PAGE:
On Dec. 9 a public meeting took place at the Harriet Tubman House in Boston’s South End neighborhood to present a plan to sell the Tubman House to New Boston Ventures, a private developer. NBV intends to demolish the historic community hub for Black and working class Bostonians, and construct a mixed-used development — which would include 66 luxury condos — in its stead. Such public meetings must be held before a proposed development project can be approved by the city, but they are a formality, as community members have no formal decision-making power.
The Harriet Tubman House has been a fixture in Black Boston since 1908 and has been at its current location since 1975. In 1904, six Black women — including one of Tubman’s friends Julia O. Henson — rented the first Harriet Tubman House at 37 Holyoke Street in the South End to provide shelter to other Black women who had just moved from the South. Since then, the Tubman House has served as a place of refuge for its community by offering services such as job training programs, adult education, support groups and child care. The Harriet Tubman House housed six nonprofits, four of which have since been forced to relocate.
Members of I Am Harriet, a community coalition that is fighting to stop the sale, disrupted the meeting with chants, songs, posters and a banner for over 90 minutes. Despite the demonstration and an online petition with 55,000 signatures opposing the sale, the Boston Planning & Development Agency Board plans to vote on whether to move forward with the process to sell the Harriet Tubman House at their December 12 meeting. The agenda point concerning the Tubman House is not open to public testimony.
Dividing the community with a false choice
The Harriet Tubman House is owned by United South End Settlements, a non-profit with a long history in the South End. USES claims that it must sell the Tubman House in order to keep its doors open in the coming years. USES has used this claim to manufacture significant support for the sale from their staff, as well as young people and parents who have utilized USES programming. Because the December 9 public meeting was not publicized by the city, the vast majority of attendees were either I Am Harriet supporters or USES supporters (and thus supporters of the sale). USES supporters heavily outnumbered I Am Harriet at the meeting.
However, some community members challenge USES’ narrative. Long time South End resident and beneficiary of Harriet Tubman House programs, Jared Katsiane told Liberation News:
“We have enough luxury condos throughout the city, not just the South End, and gentrification is never the answer to building community. … United South End Settlements in its recent iteration, the last few years, has proven itself irresponsible and not a responsible steward of the building. They’ve spent down their endowment, they’ve laid people off while they’ve given raises to the highest administrators. They’ve eliminated the programs for seniors … and to take that away was just cruel and heartless.”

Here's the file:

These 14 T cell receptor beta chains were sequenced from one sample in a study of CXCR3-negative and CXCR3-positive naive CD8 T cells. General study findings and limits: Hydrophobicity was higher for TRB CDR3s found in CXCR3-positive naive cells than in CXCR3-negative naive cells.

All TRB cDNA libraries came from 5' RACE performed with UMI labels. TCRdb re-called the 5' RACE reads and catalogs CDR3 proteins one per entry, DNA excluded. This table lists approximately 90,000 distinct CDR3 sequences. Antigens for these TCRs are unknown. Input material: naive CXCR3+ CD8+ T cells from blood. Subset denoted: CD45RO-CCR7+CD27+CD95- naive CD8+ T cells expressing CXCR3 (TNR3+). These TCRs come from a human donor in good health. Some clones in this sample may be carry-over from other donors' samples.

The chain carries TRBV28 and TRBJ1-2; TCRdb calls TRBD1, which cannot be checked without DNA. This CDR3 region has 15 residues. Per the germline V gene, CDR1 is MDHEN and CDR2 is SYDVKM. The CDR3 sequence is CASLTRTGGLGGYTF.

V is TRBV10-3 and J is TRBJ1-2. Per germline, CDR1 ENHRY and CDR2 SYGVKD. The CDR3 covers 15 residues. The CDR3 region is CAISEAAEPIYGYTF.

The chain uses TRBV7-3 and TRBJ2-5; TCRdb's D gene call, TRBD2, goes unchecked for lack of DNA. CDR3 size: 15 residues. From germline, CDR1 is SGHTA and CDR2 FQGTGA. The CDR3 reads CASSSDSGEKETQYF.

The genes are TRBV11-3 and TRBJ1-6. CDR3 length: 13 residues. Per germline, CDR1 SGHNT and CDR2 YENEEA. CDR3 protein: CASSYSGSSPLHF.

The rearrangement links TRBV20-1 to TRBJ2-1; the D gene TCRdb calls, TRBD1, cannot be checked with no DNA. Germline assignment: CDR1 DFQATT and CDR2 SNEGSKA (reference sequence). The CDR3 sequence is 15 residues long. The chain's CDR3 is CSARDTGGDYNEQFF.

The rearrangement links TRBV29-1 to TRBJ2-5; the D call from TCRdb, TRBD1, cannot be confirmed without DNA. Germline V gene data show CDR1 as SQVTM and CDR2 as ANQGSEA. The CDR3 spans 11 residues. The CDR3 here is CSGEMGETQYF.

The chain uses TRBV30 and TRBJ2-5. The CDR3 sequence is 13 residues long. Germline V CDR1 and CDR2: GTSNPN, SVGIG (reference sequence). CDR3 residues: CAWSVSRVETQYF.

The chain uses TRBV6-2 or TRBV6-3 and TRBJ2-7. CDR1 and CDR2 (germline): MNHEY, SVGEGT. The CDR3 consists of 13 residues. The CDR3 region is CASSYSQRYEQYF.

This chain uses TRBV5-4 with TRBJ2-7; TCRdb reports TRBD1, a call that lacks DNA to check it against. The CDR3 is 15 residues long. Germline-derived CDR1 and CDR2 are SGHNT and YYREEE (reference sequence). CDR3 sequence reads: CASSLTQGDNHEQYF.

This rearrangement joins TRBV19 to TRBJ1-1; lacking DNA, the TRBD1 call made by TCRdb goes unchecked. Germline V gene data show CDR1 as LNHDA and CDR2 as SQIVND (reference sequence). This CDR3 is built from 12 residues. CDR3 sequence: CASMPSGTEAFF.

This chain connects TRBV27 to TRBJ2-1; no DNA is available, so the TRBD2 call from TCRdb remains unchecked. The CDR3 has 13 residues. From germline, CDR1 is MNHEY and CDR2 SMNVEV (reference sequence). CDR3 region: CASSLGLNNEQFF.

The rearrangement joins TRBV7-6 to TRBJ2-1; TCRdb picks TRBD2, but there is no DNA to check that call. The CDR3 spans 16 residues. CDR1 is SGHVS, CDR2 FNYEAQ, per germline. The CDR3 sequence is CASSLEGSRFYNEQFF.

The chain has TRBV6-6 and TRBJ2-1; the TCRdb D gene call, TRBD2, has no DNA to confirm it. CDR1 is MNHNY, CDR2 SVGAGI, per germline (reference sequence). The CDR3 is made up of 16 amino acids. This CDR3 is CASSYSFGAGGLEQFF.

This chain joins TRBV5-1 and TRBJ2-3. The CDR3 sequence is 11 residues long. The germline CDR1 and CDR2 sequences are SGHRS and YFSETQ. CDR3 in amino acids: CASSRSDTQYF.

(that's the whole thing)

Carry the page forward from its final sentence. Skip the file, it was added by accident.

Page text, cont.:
According to the I Am Harriet coalition, communities of color, non-profits, developers of color and churches were left out of the process to decide what should or could be done with the Harriet Tubman House. Members of the coalition said the police were called when they attended USES meetings to find out more information.
The proposed sale is taking place within the context of a rapidly gentrifying South End. In 1980, even after the damage of Urban Renewal, 39 percent of South End residents were Black. As of 2015, that figure had decreased to 12 percent. While USES and New Boston Ventures boast that the proposed development project will generously contain 17 percent “affordable” housing, the cheapest of those units, a 745 sq ft 1-bedroom, would hit the market for $186,400. Considering that the median net worth of Black families in Boston is $8, it is clear that this project will only accelerate the gentrification of the South End. If luxury developments continue to sprout up in the South End, there may no longer be a working class community for non-profits like USES to serve.
After the demonstration on December 9, I Am Harriet member Emily Origias explained, “as long as the Harriet Tubman House is here, it’s not that it makes all the gentrification that has already happened go away … but it is an icon for every single person of color who comes through here, that they can belong here, and that this space is for them. … And so, if you take away the Harriet Tubman House, you take away that last thing, that people have to know that they belong and that they deserve to be here.”
‘We Are Harriet, NOT FOR SALE!’
During the demonstration, members of I Am Harriet held a banner that read “Defend the Tubman House! #PeopleB4Profits” and shouted chants, including “We are Harriet, not for sale, ” “Condos for who?” and “How do you spell racist? BPDA!” The coalition is urging the Boston Planning & Development Agency to keep the zoning restriction that designates the land that the Tubman House sits on for “office/recreational” use. If the restriction is maintained, no private developer can legally construct luxury housing on that land.
The I Am Harriet Coalition has listed its demands as the following:
- Keep the urban renewal use restriction as the Harriet Tubman House (566 Columbus Avenue)
- Stop the sale to a market-rate luxury condo developer
- Preserve the Harriet Tubman House at 566 Columbus Avenue as a social service agency as intended
- Nonprofit and Community ownership of 566 Columbus Avenue
The I Am Harriet coalition is asking its community and supporters to submit comments urging the BPDA to delay its 12/12 vote and stop the sale of the Harriet Tubman House to New Boston Ventures.